Splitting a Monolithic Application Into Services
Splitting a Monolithic Application Into Services
This article highlights the issues with monolithic applications and the benefits of moving to a microservices-based architecture, as well as discussing decomposing a monolithic application into a more nimble service-based application.
Join the DZone community and get the full member experience.Join For Free
The new Gartner Critical Capabilities report explains how APIs and microservices enable digital leaders to deliver better B2B, open banking and mobile projects.
Microservices-based architecture is an emerging trend in software development. It is the result of efforts to make enterprise application code more flexible and easily deployable. Current applications are typically layered based on technology. Teams that are structured around this model also end up having segregated domain expertise. Any change requires coordination between different teams, increasing the time to ship a feature. The final deliverable becomes a monolithic application which bundles all these layers together. This article attempts to highlight the issues with a monolithic application development model and the benefits of moving to a microservices-based architecture. It then describes a possible approach to transform a monolithic application into a more nimble service-based application. The article concludes by proposing how a production model could look in the new architecture.
The following figure shows a typical layered architecture of a monolithic application.
This section describes the issues with a monolithic application.
As different teams tackle different layers of a monolithic application, the teams tend to get transformed into silos of domain expertise. A presentation-layer team, for example, gets specialized in UI technologies but has little insight into application or data access layers.
Since any new feature involves all the layers of the application, it requires multiple teams to coordinate to deliver a feature. This increases the time a feature takes from conception to delivery, adversely impacting return oo investment.
Monolithic application architecture limits technology choices by forcing an entire layer to be implemented using one framework. For example, if business logic is written using Spring framework, the whole layer has to be implemented using the same infrastructure.
It is therefore not possible to build, for example, part of a layer in a different language even though that language may provide a better set of tools and features. This seriously limits experimenting with the latest technology, resulting in application code becoming obsolete much sooner.
Lock Step Releases
As the entire monolithic application is released as a single war file, even a small change in any layer requires rebundling the entire application. This implies bringing down currently running application and all its active jobs or processes and then redeploying the new version.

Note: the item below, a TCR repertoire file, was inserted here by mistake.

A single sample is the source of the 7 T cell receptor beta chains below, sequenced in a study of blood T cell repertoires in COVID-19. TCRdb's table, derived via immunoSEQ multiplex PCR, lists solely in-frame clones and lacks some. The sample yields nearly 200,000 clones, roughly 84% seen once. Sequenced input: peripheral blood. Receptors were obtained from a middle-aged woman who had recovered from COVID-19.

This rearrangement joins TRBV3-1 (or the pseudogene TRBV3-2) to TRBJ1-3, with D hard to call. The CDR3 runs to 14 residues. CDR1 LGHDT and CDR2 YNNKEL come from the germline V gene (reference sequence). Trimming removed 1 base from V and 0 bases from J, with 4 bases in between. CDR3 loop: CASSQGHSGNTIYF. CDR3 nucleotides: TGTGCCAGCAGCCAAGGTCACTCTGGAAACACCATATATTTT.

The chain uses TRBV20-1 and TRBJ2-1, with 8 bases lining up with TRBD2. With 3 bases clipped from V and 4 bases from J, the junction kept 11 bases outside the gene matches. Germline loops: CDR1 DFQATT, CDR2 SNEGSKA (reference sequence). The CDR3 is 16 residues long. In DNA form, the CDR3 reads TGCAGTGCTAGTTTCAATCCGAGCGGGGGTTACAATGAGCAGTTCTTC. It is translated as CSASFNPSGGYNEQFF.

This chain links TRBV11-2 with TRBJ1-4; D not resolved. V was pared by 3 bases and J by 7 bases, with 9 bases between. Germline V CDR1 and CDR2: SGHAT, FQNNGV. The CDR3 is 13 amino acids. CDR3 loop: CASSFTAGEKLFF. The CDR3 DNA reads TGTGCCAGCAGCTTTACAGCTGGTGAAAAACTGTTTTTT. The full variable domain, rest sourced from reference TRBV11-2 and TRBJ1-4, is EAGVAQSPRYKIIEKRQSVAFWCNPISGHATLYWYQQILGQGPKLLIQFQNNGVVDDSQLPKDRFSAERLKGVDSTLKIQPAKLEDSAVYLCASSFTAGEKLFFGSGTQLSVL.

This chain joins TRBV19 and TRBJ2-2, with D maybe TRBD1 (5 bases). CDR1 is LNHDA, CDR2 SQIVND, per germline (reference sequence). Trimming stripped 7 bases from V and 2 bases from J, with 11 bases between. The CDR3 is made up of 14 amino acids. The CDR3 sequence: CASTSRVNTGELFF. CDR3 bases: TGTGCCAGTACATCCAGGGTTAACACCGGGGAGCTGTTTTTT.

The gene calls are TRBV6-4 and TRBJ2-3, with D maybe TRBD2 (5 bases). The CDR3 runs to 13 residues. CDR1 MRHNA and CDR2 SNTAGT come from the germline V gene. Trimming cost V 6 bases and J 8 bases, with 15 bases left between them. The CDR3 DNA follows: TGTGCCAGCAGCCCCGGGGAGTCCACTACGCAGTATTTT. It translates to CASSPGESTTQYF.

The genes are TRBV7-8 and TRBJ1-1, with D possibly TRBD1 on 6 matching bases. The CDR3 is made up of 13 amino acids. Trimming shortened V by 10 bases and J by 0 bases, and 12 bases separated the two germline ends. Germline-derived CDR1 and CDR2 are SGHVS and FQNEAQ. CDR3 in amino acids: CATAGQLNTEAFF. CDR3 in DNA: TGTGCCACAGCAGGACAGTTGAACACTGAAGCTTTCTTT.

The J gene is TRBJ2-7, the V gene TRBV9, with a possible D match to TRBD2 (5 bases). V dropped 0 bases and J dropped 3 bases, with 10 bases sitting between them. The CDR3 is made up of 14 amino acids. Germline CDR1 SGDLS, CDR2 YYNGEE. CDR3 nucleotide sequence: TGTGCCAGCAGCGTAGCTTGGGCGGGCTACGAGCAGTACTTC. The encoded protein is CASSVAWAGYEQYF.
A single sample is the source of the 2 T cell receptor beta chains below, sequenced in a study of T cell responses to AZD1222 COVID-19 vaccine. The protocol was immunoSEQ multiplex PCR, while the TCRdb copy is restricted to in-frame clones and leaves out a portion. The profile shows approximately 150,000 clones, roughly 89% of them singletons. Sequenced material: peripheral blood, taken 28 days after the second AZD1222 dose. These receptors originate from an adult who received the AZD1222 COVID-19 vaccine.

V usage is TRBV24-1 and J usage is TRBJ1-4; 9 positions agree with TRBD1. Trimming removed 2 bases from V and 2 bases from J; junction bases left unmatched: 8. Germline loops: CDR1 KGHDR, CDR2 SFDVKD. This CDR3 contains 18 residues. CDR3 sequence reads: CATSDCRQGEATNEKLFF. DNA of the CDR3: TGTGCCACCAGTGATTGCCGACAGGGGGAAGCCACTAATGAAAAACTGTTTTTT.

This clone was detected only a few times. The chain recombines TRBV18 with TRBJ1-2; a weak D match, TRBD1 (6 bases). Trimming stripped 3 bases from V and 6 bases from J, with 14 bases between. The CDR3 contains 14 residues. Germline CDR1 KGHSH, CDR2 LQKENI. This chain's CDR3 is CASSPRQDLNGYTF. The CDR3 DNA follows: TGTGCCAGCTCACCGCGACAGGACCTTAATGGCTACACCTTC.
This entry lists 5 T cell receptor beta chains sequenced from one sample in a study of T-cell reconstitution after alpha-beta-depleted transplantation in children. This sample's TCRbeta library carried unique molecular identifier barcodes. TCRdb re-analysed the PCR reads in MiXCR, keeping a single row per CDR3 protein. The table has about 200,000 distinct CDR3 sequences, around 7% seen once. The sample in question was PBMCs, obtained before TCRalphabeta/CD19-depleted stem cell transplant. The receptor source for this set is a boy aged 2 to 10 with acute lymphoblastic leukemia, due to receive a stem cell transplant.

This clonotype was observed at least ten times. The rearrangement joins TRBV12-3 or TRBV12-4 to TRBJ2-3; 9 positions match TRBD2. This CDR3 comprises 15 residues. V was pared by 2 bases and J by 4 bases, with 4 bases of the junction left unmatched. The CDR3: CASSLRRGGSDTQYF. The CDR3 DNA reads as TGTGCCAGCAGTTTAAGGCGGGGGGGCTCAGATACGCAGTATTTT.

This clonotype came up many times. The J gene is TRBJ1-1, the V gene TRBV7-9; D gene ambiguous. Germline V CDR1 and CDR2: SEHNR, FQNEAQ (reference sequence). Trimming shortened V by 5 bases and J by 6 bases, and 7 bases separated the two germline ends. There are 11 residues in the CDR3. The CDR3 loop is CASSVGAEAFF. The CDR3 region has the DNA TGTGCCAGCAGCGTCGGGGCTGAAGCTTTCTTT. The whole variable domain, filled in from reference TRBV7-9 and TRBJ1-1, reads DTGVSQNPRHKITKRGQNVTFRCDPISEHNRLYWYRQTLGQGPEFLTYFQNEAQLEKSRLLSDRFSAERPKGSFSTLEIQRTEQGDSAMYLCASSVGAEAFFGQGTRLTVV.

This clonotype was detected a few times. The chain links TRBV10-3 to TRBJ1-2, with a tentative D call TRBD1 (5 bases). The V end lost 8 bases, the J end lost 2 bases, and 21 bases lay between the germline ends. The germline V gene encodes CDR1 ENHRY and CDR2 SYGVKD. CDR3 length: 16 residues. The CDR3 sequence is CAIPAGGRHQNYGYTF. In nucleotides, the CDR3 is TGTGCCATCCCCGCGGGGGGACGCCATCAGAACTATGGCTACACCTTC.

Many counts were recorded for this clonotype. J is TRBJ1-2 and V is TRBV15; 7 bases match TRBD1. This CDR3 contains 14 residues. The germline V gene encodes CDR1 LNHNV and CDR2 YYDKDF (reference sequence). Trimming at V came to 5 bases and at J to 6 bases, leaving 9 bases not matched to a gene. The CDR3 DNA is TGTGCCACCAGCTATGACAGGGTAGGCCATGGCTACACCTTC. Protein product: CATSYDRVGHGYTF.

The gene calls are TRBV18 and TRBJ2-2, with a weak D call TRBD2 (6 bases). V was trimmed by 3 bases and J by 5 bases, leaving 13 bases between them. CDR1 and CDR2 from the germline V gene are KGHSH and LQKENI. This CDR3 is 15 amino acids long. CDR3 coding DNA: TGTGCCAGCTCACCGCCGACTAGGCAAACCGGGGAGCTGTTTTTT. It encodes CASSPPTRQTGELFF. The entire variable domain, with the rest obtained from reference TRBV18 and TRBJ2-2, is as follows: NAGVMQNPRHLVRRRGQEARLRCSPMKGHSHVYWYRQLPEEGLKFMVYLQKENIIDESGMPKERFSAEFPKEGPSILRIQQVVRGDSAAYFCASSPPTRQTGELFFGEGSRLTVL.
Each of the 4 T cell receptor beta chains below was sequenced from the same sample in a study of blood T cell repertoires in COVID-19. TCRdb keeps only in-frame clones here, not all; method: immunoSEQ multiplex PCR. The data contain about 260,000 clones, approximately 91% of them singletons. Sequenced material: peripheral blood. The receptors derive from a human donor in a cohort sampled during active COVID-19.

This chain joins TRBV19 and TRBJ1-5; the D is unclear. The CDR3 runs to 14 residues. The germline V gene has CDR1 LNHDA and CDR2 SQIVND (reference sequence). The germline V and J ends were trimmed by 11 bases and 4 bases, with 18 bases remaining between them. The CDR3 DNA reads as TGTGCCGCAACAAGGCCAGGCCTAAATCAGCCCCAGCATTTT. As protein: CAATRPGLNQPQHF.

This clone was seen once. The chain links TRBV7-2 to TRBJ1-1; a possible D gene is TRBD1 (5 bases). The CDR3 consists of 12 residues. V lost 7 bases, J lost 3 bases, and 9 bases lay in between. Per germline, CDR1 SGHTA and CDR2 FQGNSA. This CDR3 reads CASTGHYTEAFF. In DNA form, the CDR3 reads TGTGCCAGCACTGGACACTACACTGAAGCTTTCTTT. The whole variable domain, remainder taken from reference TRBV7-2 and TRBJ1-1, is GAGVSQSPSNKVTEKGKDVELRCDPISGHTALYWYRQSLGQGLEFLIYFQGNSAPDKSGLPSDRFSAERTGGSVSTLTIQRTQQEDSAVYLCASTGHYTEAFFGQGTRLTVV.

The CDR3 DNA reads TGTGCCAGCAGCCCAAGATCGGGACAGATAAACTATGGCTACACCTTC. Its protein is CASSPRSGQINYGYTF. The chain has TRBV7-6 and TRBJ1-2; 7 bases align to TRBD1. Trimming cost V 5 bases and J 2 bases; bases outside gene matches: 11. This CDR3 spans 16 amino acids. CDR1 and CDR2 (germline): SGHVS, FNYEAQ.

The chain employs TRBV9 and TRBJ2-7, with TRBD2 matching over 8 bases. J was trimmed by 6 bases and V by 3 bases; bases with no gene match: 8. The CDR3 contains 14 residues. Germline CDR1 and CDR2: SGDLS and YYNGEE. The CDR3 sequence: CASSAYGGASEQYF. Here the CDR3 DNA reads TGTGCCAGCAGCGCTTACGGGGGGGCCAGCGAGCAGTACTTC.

Some layers—for example, the presentation layer—change more frequently than others. The nature of releases in a monolithic application discourages frequent updates and therefore prohibits such layers to evolve as fast as they should.
A monolithic application offers only one-dimensional scalability. The application can be replicated to support more load, but not all components need the same level of replication. The coarse granularity of monolithic application does not allow scaling of individual components.
As the monolithic application grows, multiple teams might be required to handle different functionalities of a particular layer. However since the entire layer is developed as a strongly coupled component these teams will require frequent coordination and will not be able to work independently.
Modern IDEs, through features like auto imports, make it easy to write code which assumes shared memory model of communication. This results in strong coupling even across the layers of the application. The following figure depicts a typical bean dependency graph of a monolithic application
Also new developers of such an application get overwhelmed, as they have to go through the entire code base even if they are working on a small part of a functionality. This adversely affects the productivity of the entire team.
In this approach, an application is split vertically based on business workflows. For example, an inventory management application would be made as a composite of services like stock service, shipping service, and billing service. The following figure shows how the application gets split.
These services essentially become lightweight applications that can be deployed and upgraded individually.
Once an application is split, development teams can be formed based on services rather than technologies. This enables teams to be cross-functional. Also since features generally get added to a service, a single team can deliver a new feature shortening the delivery time considerably.
Services can be decoupled by making inter-service communications message based. This way teams become free to choose their technology stacks so long as the message contracts are adhered to. They can try out new technologies and evolve their code more rapidly without having to worry about affecting other teams. Each team can also pick a persistent store which best suits the needs of its service.
Lightweight Service Based Releases
Microservices architecture allows the release of changes to individual services. This greatly reduces the amount of effort associated with a release process enabling frequent updates to services.
Services can now be scaled individually. This allows for a more flexible and fine-grained scalability model. Services that are expected to get more traffic than others can be made to scale more.
Since now one team owns one service, teams can function more independently and features can be added without requiring much coordination between teams.